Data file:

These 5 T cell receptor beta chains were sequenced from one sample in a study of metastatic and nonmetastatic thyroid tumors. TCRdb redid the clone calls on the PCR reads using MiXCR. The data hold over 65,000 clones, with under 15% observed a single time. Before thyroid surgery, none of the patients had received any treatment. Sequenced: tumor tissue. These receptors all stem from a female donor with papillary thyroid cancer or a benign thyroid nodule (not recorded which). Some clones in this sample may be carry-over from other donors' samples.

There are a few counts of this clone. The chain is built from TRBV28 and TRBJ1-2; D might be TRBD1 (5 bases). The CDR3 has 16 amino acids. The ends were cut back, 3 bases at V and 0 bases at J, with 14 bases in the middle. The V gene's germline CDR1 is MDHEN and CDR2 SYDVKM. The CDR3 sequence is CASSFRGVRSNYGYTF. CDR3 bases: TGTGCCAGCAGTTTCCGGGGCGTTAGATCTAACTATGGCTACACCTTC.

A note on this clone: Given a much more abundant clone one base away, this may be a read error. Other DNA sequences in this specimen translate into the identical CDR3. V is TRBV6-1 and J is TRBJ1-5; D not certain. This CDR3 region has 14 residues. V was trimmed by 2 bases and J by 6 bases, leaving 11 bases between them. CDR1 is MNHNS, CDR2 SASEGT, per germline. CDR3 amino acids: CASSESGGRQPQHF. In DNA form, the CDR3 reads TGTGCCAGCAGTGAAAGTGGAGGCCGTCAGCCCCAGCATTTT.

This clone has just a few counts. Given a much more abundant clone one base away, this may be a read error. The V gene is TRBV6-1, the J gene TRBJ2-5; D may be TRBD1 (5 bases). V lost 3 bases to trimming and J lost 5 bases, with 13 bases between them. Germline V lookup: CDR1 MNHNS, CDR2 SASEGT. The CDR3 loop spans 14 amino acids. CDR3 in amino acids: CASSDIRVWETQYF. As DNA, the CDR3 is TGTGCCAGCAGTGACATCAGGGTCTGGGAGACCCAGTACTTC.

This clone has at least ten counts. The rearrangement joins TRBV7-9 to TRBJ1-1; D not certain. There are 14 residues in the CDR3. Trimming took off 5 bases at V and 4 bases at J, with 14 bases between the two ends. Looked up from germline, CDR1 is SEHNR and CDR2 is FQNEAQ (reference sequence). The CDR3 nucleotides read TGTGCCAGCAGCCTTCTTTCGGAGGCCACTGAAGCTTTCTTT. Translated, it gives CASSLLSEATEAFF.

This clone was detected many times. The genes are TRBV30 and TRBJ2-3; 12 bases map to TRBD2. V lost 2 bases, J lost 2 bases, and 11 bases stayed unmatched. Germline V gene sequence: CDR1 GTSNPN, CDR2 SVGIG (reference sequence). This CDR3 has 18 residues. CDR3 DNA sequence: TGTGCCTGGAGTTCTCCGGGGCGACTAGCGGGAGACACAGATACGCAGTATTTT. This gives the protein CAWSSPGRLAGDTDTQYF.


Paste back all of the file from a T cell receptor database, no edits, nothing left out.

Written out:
These 5 T cell receptor beta chains were sequenced from one sample in a study of metastatic and nonmetastatic thyroid tumors. TCRdb redid the clone calls on the PCR reads using MiXCR. The data hold over 65,000 clones, with under 15% observed a single time. Before thyroid surgery, none of the patients had received any treatment. Sequenced: tumor tissue. These receptors all stem from a female donor with papillary thyroid cancer or a benign thyroid nodule (not recorded which). Some clones in this sample may be carry-over from other donors' samples.

There are a few counts of this clone. The chain is built from TRBV28 and TRBJ1-2; D might be TRBD1 (5 bases). The CDR3 has 16 amino acids. The ends were cut back, 3 bases at V and 0 bases at J, with 14 bases in the middle. The V gene's germline CDR1 is MDHEN and CDR2 SYDVKM. The CDR3 sequence is CASSFRGVRSNYGYTF. CDR3 bases: TGTGCCAGCAGTTTCCGGGGCGTTAGATCTAACTATGGCTACACCTTC.

A note on this clone: Given a much more abundant clone one base away, this may be a read error. Other DNA sequences in this specimen translate into the identical CDR3. V is TRBV6-1 and J is TRBJ1-5; D not certain. This CDR3 region has 14 residues. V was trimmed by 2 bases and J by 6 bases, leaving 11 bases between them. CDR1 is MNHNS, CDR2 SASEGT, per germline. CDR3 amino acids: CASSESGGRQPQHF. In DNA form, the CDR3 reads TGTGCCAGCAGTGAAAGTGGAGGCCGTCAGCCCCAGCATTTT.

This clone has just a few counts. Given a much more abundant clone one base away, this may be a read error. The V gene is TRBV6-1, the J gene TRBJ2-5; D may be TRBD1 (5 bases). V lost 3 bases to trimming and J lost 5 bases, with 13 bases between them. Germline V lookup: CDR1 MNHNS, CDR2 SASEGT. The CDR3 loop spans 14 amino acids. CDR3 in amino acids: CASSDIRVWETQYF. As DNA, the CDR3 is TGTGCCAGCAGTGACATCAGGGTCTGGGAGACCCAGTACTTC.

This clone has at least ten counts. The rearrangement joins TRBV7-9 to TRBJ1-1; D not certain. There are 14 residues in the CDR3. Trimming took off 5 bases at V and 4 bases at J, with 14 bases between the two ends. Looked up from germline, CDR1 is SEHNR and CDR2 is FQNEAQ (reference sequence). The CDR3 nucleotides read TGTGCCAGCAGCCTTCTTTCGGAGGCCACTGAAGCTTTCTTT. Translated, it gives CASSLLSEATEAFF.

This clone was detected many times. The genes are TRBV30 and TRBJ2-3; 12 bases map to TRBD2. V lost 2 bases, J lost 2 bases, and 11 bases stayed unmatched. Germline V gene sequence: CDR1 GTSNPN, CDR2 SVGIG (reference sequence). This CDR3 has 18 residues. CDR3 DNA sequence: TGTGCCTGGAGTTCTCCGGGGCGACTAGCGGGAGACACAGATACGCAGTATTTT. This gives the protein CAWSSPGRLAGDTDTQYF.